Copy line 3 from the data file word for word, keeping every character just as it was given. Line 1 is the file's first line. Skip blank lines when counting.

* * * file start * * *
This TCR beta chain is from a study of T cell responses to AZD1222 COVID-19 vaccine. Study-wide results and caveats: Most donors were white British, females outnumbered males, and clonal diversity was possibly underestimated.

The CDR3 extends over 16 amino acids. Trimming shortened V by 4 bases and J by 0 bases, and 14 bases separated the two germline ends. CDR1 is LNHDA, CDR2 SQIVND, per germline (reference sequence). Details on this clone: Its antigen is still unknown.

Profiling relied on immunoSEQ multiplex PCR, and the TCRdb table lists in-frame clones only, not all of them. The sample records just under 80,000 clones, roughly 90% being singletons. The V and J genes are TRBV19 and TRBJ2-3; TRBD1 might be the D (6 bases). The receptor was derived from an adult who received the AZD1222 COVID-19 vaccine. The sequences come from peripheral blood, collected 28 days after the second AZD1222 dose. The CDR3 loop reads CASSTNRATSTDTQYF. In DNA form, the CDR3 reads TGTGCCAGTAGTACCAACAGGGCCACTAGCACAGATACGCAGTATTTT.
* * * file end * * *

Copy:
Profiling relied on immunoSEQ multiplex PCR, and the TCRdb table lists in-frame clones only, not all of them. The sample records just under 80,000 clones, roughly 90% being singletons. The V and J genes are TRBV19 and TRBJ2-3; TRBD1 might be the D (6 bases). The receptor was derived from an adult who received the AZD1222 COVID-19 vaccine. The sequences come from peripheral blood, collected 28 days after the second AZD1222 dose. The CDR3 loop reads CASSTNRATSTDTQYF. In DNA form, the CDR3 reads TGTGCCAGTAGTACCAACAGGGCCACTAGCACAGATACGCAGTATTTT.